Sure. I have some knowledge here, too, and am always looking to learn more. I can speak to specifics like emission lines/"quantum leap", quantum spin, entanglement, so-called spooky behavior, and a few other sub-topics. Beyond that I'll have to open the books or ask university physics faculty(there is a particle specialist and a solid-state specialist that I can rely on if needed).<quoted text>
I understand Blind Faithiness. I am not interested in calling Randi (and as I said, that prize has been withdrawn). It wouldn't meet some scientific standards, yet it is science. Quantum theory does NOT meet scientific standards. Scientific standards had to be changed to accommodate quantum theory. I've studied it so I know. The standard of repeatable results does not apply in quantum mechanics, yet it is deemed as a core part of science. Think on this for a while.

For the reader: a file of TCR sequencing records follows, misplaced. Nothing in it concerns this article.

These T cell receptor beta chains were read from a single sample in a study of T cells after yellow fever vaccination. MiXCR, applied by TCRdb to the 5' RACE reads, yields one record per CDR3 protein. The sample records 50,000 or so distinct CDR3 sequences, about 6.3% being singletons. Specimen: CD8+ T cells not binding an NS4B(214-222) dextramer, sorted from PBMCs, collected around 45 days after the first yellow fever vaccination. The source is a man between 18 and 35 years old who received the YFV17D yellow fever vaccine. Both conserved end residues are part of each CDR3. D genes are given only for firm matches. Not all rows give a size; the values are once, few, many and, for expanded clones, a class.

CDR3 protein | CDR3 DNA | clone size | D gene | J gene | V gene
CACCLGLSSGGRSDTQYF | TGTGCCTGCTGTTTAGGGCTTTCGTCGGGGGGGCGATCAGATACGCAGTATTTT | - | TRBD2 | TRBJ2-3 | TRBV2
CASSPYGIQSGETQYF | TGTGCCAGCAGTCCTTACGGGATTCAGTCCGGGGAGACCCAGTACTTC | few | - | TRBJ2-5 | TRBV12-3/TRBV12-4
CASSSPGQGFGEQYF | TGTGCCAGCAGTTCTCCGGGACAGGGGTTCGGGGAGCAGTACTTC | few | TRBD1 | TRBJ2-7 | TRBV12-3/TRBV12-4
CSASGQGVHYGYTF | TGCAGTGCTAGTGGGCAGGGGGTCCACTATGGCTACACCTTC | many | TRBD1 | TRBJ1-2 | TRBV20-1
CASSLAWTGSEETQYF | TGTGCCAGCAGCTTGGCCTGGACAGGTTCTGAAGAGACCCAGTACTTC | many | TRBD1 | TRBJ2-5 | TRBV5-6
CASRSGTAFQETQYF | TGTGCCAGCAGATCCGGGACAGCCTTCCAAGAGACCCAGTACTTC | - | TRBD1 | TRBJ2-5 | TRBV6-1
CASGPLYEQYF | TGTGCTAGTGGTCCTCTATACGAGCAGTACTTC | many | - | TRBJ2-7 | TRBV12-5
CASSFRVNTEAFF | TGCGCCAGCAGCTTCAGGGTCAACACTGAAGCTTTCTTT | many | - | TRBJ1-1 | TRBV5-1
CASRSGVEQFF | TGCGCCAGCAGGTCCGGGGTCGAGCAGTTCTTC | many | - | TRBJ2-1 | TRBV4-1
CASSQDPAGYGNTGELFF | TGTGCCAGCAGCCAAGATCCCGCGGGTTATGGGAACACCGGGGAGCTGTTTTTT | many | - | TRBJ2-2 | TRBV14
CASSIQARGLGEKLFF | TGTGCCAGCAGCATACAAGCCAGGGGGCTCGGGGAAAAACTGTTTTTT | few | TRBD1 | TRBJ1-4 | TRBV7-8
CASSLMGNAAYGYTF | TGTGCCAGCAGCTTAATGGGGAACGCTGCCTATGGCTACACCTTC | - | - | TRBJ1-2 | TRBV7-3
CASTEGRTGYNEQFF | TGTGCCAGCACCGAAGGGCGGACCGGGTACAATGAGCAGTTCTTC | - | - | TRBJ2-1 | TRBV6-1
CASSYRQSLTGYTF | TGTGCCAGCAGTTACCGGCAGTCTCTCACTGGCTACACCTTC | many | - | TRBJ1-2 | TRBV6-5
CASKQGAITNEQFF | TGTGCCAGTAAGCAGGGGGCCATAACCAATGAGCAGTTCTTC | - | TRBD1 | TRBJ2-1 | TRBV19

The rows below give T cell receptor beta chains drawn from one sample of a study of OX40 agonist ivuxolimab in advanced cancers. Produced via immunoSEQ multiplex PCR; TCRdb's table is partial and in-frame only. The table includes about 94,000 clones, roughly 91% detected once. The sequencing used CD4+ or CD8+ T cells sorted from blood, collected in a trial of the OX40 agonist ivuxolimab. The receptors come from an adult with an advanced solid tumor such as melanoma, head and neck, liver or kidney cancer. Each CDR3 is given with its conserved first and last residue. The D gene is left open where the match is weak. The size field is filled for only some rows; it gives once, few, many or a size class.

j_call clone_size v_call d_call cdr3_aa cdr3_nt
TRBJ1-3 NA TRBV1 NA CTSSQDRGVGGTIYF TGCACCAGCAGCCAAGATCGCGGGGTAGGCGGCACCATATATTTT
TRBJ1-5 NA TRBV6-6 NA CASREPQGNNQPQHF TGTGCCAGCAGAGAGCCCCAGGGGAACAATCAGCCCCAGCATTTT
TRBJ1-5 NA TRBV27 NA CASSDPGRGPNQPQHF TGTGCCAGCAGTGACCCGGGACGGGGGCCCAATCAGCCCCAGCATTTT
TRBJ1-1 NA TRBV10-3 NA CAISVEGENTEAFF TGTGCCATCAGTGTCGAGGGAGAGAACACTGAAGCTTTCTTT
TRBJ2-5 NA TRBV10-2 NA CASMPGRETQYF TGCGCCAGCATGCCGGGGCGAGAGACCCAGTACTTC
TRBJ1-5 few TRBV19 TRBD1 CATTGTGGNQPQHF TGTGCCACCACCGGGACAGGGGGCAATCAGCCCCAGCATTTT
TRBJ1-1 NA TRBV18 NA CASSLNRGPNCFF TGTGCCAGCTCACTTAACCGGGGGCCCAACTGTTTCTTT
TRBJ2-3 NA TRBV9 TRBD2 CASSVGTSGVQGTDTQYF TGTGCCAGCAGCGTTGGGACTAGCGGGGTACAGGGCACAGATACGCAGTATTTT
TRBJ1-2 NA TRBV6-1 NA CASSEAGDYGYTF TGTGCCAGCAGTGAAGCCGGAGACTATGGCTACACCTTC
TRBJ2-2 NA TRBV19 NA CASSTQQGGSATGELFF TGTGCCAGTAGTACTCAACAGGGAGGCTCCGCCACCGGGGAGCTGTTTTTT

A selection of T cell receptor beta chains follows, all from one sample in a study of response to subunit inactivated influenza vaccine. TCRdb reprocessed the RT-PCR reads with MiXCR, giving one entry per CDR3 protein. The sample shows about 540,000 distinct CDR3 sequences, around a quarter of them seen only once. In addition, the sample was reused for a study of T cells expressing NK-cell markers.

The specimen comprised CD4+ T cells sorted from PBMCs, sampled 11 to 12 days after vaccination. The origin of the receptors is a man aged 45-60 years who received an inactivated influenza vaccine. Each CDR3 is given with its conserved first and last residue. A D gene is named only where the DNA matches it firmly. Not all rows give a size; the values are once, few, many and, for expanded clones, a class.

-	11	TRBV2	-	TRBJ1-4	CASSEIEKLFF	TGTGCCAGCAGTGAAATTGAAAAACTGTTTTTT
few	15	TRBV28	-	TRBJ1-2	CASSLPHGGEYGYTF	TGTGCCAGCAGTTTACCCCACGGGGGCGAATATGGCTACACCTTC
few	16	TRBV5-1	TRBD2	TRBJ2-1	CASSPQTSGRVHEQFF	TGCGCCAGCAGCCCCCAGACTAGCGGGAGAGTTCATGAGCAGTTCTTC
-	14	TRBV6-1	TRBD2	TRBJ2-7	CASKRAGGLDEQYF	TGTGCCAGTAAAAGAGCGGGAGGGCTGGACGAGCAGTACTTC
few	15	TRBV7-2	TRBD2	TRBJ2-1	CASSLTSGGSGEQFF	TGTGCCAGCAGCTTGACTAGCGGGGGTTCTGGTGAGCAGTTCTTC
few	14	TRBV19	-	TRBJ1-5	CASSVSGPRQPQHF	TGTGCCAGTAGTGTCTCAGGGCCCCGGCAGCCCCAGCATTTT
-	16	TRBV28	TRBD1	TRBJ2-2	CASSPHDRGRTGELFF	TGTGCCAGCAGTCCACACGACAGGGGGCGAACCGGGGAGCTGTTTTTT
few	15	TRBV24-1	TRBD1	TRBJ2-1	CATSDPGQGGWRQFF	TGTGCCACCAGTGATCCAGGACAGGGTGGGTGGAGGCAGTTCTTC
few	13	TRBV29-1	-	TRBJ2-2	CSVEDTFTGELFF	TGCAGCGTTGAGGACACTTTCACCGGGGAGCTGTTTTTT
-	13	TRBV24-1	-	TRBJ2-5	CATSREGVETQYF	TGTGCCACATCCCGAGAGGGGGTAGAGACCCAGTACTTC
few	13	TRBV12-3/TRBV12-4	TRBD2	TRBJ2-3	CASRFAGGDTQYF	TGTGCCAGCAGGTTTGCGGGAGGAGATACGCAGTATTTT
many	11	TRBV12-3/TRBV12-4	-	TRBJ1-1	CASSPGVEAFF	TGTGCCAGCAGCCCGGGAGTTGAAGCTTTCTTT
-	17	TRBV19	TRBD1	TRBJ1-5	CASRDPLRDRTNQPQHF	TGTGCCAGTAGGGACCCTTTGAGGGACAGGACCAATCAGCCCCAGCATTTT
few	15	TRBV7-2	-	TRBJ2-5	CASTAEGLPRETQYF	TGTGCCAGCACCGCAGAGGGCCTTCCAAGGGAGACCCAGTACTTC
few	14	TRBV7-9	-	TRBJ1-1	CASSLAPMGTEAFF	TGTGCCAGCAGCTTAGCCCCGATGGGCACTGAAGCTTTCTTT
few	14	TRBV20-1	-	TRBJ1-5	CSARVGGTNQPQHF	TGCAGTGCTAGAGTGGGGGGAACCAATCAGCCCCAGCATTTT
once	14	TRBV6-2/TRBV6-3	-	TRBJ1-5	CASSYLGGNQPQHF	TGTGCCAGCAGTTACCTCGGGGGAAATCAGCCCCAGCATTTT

So lets concentrate on Quantum mechanics and how it in many cases cannot give a repeatable experiment given the same initial conditions.
The physicist I know are very confident in QT's track record of predictability and ability for modeling. Quantum computing is on the cusp of reality and we use spectography to read the chemical make-up and distance of stars(Doppler shift using specro lines). Quantum state and spin are measured with high precision, fulfilling once theoretical models. Proton and atom smashers/particle accelerators are revealing the layers beneath the quantum level to further explain the "whys" of the quantum world.
What issues have you identified with QT?